Social Machinery and Intelligence

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Abstract
Social machines are systems formed by technical and human elements interacting in a structured manner. The use of digital platforms as mediators allows large numbers of human participants to join such mechanisms, creating systems where interconnected digital and human components operate as a single machine capable of highly sophisticated behaviour. Under certain conditions, such systems can be described as autonomous and goal-driven agents. Many examples of modern Artificial Intelligence (AI) can be regarded as instances of this class of mechanisms. We argue that this type of autonomous social machines has provided a new paradigm for the design of intelligent systems marking a new phase in the field of AI. The consequences of this observation range from methodological, philosophical to ethical. On the one side, it emphasises the role of Human-Computer Interaction in the design of intelligent systems, while on the other side it draws attention to both the risks for a human being and those for a society relying on mechanisms that are not necessarily controllable. The difficulty by companies in regulating the spread of misinformation, as well as those by authorities to protect task-workers managed by a software infrastructure, could be just some of the effects of this technological paradigm.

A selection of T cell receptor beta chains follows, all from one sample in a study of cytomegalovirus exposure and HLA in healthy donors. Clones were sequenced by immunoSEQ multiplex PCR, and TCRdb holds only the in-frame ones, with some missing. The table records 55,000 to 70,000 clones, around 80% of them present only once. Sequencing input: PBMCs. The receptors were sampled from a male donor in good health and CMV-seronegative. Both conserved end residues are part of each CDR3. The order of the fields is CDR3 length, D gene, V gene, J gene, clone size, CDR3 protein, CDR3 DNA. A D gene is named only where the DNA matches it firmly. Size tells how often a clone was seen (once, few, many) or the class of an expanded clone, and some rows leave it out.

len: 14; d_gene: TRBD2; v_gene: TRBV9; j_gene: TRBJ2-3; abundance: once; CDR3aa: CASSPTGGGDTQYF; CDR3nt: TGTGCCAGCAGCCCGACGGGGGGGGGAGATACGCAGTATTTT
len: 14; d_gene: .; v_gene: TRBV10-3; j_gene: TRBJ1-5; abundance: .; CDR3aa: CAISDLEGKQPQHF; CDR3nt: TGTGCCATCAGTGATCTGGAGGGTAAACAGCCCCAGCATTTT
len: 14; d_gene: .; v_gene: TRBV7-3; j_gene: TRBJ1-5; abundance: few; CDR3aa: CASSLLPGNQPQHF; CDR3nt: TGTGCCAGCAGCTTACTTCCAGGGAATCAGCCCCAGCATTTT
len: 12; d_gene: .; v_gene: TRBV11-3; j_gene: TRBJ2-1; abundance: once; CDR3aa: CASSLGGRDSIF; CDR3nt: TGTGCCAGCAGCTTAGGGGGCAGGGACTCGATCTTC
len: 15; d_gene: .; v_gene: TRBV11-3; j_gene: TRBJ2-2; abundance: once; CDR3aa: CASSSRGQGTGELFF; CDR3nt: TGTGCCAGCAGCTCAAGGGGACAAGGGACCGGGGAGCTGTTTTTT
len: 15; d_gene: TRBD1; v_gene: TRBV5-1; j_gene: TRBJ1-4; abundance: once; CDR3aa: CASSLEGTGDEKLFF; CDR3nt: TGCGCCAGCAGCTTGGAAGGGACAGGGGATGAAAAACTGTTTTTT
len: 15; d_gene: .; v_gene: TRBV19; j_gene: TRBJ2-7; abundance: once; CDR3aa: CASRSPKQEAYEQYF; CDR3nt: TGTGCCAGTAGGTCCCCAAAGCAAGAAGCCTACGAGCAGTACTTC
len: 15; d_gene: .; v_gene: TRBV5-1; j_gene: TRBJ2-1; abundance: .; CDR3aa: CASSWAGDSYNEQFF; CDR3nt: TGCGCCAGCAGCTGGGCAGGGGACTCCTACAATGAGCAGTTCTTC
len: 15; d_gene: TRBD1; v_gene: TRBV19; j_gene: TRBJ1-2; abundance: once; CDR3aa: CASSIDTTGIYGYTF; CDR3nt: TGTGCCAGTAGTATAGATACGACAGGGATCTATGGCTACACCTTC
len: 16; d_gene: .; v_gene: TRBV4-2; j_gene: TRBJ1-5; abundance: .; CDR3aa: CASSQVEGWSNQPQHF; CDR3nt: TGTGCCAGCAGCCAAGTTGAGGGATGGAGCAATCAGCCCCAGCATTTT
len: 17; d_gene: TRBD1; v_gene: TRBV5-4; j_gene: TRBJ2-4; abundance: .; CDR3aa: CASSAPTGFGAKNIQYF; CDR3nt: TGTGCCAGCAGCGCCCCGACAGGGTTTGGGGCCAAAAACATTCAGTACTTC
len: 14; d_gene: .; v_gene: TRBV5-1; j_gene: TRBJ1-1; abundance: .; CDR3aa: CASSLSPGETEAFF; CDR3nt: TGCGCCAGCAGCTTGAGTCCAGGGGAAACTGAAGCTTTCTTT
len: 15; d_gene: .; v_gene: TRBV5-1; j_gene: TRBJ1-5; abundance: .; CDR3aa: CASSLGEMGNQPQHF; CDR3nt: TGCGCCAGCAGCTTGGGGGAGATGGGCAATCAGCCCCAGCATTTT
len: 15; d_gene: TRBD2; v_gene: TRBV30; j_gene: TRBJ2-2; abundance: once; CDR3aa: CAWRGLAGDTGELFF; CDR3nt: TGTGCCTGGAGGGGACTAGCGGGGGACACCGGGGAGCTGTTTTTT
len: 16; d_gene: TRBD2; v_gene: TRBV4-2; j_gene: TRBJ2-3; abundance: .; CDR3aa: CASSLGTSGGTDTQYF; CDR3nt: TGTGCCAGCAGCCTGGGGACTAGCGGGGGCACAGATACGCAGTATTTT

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Archival date: 2019-07-16
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